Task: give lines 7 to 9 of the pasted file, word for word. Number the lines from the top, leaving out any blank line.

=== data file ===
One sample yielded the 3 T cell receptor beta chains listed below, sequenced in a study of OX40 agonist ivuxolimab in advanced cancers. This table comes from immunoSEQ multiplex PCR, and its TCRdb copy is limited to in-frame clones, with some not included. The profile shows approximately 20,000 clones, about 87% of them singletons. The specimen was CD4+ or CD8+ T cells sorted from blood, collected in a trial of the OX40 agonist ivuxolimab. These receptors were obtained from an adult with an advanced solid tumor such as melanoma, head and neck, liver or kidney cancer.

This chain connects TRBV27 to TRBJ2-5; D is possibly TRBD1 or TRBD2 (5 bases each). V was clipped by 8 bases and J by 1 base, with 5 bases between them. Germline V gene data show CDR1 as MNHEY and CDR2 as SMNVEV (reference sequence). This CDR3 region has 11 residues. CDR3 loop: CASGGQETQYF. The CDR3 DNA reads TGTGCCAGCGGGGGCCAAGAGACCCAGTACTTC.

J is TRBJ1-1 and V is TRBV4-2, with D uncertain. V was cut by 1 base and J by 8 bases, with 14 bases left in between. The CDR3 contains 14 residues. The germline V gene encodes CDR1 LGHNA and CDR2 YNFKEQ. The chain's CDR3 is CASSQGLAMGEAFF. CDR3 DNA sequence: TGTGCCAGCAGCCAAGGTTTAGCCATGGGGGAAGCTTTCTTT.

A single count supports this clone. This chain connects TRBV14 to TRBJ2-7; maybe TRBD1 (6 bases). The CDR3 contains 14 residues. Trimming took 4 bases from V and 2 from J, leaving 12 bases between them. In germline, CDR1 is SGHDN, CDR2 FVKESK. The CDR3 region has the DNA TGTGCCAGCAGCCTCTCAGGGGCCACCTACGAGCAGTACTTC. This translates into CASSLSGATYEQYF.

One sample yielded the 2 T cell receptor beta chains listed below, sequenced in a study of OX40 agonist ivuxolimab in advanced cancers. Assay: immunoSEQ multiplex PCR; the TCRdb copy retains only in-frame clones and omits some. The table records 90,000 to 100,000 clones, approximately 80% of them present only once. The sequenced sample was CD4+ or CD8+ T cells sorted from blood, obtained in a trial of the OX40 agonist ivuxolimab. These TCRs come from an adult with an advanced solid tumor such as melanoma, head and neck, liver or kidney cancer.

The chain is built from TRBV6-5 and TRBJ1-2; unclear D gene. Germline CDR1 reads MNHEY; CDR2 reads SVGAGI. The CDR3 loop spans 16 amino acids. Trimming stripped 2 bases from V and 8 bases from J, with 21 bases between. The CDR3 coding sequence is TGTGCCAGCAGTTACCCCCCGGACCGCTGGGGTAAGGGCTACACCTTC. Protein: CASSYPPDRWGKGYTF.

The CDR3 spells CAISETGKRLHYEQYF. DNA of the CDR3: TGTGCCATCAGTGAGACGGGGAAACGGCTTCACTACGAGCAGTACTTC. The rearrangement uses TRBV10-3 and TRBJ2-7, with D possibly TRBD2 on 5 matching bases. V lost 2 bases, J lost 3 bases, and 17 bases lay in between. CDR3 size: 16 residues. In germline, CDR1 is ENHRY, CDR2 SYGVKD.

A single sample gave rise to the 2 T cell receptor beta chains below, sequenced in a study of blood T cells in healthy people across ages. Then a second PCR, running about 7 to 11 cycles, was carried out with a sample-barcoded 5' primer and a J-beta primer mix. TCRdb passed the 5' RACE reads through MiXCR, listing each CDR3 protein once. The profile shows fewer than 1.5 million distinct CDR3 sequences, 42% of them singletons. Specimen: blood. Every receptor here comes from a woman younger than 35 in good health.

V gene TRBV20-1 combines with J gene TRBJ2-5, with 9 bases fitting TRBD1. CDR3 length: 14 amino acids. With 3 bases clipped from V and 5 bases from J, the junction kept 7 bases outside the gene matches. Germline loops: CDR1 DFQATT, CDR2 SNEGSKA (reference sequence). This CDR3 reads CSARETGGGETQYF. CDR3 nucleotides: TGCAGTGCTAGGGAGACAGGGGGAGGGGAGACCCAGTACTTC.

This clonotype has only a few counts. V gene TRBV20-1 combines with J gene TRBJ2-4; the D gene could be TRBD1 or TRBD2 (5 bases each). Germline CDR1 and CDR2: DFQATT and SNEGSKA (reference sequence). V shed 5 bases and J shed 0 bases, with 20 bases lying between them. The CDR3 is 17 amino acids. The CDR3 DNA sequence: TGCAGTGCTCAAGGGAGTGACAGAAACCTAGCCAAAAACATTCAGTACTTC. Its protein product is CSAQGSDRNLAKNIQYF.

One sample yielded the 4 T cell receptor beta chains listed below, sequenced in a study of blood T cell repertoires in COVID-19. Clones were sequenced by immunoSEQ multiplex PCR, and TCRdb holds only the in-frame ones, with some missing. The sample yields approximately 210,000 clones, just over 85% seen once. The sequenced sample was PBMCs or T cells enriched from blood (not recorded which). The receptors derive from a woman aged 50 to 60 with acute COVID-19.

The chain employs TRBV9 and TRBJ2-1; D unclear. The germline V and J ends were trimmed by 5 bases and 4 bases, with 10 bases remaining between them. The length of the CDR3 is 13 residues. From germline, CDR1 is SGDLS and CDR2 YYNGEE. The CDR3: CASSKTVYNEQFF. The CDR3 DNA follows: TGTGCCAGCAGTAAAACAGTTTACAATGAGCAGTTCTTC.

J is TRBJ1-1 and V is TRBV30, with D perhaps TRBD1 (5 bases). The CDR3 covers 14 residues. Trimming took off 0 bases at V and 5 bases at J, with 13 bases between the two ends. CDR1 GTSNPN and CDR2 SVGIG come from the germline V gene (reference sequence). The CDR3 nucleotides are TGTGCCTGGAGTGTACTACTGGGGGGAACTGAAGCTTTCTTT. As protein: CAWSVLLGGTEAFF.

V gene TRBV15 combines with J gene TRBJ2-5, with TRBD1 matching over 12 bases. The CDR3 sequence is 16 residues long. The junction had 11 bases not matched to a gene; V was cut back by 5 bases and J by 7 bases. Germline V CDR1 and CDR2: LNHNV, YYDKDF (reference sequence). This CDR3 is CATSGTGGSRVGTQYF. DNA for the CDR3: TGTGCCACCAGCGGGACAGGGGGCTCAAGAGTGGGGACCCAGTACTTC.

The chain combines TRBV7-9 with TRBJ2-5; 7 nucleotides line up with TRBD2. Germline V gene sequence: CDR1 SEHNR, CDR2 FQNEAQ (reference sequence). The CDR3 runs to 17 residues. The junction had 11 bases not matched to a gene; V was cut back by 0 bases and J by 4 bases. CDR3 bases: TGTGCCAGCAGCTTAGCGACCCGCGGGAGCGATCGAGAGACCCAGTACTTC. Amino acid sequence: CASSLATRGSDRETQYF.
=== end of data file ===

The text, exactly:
The CDR3 spells CAISETGKRLHYEQYF. DNA of the CDR3: TGTGCCATCAGTGAGACGGGGAAACGGCTTCACTACGAGCAGTACTTC. The rearrangement uses TRBV10-3 and TRBJ2-7, with D possibly TRBD2 on 5 matching bases. V lost 2 bases, J lost 3 bases, and 17 bases lay in between. CDR3 size: 16 residues. In germline, CDR1 is ENHRY, CDR2 SYGVKD.

A single sample gave rise to the 2 T cell receptor beta chains below, sequenced in a study of blood T cells in healthy people across ages. Then a second PCR, running about 7 to 11 cycles, was carried out with a sample-barcoded 5' primer and a J-beta primer mix. TCRdb passed the 5' RACE reads through MiXCR, listing each CDR3 protein once. The profile shows fewer than 1.5 million distinct CDR3 sequences, 42% of them singletons. Specimen: blood. Every receptor here comes from a woman younger than 35 in good health.

V gene TRBV20-1 combines with J gene TRBJ2-5, with 9 bases fitting TRBD1. CDR3 length: 14 amino acids. With 3 bases clipped from V and 5 bases from J, the junction kept 7 bases outside the gene matches. Germline loops: CDR1 DFQATT, CDR2 SNEGSKA (reference sequence). This CDR3 reads CSARETGGGETQYF. CDR3 nucleotides: TGCAGTGCTAGGGAGACAGGGGGAGGGGAGACCCAGTACTTC.